Inside settings you can configure whether or not you want to have an active registration for receiving incoming calls. Of course, keeping that open uses some battery life. Inside the SIP account settings are fields for your credentials, server, and basic configuration. There isn’t any choice about what codec you’re going to use.
With this enabled, when you go to make a call (if you so chose) you’ll be prompted whether you want to connect over cellular telephony or through VoIP. The disappointing part is that VoIP calling only works over WiFi. Yeah, that’s a completely arbitrary limitation.
It’s a disappointment that we’re back to playing this game appeasing carriers by putting arbitrary limitations on features. Nokia doesn’t do it on their devices, and yet European carriers haven’t bled themselves to death. I’m sure this limitation will be gone within 10 minutes of someone rooting Android 2.3 on the Nexus S, so why bother?
Overlooking the limitations, SIP calling works, and works just fine. It’s integrated into the Android platform natively, just like it should be. Calls come in and go out just like they would if you were calling through cellular voice. I thought voice quality was fine, and people I called said I sounded fine as well. Of course, a lot of that depends on your SIP provider and what routes they have for PSTN, so your mileage may vary. One thing I did notice is that SIP on speakerphone is way, way too quiet, more on that later.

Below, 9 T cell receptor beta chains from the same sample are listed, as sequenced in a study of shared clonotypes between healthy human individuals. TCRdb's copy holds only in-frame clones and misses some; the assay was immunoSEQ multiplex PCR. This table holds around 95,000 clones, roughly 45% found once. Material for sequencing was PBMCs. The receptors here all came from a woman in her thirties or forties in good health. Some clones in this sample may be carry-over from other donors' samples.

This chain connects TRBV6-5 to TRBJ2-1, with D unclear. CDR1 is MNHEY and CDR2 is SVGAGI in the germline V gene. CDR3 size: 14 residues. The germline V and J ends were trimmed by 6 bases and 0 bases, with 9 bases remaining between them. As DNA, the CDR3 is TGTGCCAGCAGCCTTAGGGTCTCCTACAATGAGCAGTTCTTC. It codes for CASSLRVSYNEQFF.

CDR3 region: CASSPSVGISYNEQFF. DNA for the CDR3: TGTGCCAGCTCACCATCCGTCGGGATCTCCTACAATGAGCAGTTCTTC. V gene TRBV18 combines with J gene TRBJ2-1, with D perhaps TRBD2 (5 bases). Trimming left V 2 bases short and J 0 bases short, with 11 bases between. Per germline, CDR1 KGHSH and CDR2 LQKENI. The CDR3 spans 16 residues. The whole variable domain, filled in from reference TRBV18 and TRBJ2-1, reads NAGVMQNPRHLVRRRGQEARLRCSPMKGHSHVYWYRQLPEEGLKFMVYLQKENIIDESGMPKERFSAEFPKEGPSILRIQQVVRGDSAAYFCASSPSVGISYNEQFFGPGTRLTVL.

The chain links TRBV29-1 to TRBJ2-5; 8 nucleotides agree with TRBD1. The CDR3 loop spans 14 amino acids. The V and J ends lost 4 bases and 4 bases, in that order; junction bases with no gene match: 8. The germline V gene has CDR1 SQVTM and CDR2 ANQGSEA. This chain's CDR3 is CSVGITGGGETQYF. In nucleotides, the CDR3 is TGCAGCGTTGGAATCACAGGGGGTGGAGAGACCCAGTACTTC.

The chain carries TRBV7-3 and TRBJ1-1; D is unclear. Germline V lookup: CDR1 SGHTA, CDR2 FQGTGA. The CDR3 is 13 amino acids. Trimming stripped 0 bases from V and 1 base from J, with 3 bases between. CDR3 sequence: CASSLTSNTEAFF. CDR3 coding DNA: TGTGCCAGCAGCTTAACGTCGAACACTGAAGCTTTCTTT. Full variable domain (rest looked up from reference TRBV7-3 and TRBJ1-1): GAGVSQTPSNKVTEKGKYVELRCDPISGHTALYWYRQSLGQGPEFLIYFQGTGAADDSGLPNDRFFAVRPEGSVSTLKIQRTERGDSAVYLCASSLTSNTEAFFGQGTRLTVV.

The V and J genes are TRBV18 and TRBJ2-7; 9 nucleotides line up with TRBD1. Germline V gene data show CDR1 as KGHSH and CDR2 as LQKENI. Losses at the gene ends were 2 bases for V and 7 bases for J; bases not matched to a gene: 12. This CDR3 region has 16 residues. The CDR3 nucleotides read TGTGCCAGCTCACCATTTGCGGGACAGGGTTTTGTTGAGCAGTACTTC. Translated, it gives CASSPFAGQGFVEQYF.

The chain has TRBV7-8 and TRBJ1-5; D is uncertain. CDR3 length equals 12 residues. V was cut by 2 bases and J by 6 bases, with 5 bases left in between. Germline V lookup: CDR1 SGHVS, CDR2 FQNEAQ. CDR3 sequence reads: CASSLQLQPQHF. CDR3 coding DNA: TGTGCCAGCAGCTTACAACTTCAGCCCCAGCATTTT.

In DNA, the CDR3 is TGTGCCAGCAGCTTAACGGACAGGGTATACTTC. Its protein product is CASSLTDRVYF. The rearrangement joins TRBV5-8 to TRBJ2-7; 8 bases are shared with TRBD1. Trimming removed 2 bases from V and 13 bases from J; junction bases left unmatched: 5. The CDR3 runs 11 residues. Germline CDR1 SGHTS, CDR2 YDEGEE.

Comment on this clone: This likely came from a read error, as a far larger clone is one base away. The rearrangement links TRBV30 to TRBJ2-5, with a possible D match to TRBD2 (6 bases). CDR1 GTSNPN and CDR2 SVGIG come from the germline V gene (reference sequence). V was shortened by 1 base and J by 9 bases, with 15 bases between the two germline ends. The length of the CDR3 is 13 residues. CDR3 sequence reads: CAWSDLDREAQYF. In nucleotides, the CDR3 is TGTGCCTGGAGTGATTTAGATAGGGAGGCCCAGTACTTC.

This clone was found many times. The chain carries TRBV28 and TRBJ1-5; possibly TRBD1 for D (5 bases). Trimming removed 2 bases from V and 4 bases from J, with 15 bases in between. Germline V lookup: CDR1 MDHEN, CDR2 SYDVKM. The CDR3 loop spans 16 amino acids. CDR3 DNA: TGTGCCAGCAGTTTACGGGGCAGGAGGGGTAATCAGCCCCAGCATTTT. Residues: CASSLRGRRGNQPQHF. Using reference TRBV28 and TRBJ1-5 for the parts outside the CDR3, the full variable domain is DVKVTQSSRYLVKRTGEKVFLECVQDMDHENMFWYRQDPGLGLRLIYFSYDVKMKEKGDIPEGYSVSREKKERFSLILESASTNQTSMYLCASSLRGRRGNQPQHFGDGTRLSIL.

Probably my favorite change is how much improved the battery use window is. I thought Android previously had a very useful breakdown of battery use based on total consumed CPU time and metrics like how long you’ve had the screen on, but the new graph is even better. From battery use, there’s a graph at the top. Tapping on it brings up a much larger graphical view of consumption.
The line corresponds to battery charge. Below it are timelines for signal, GPS, WiFi, screen and device activity. At the very bottom is charging. The result is that you can see how different activities affect the battery, and what uses more charge based on the slope of the line. This is something I’ve done previously with System Panel which shows similar information, but lacks phone signal, GPS, and WiFi tracking.
There’s the total running time for the plot on the x axis, and the total time the phone has been on battery along the top. Every platform needs something like this.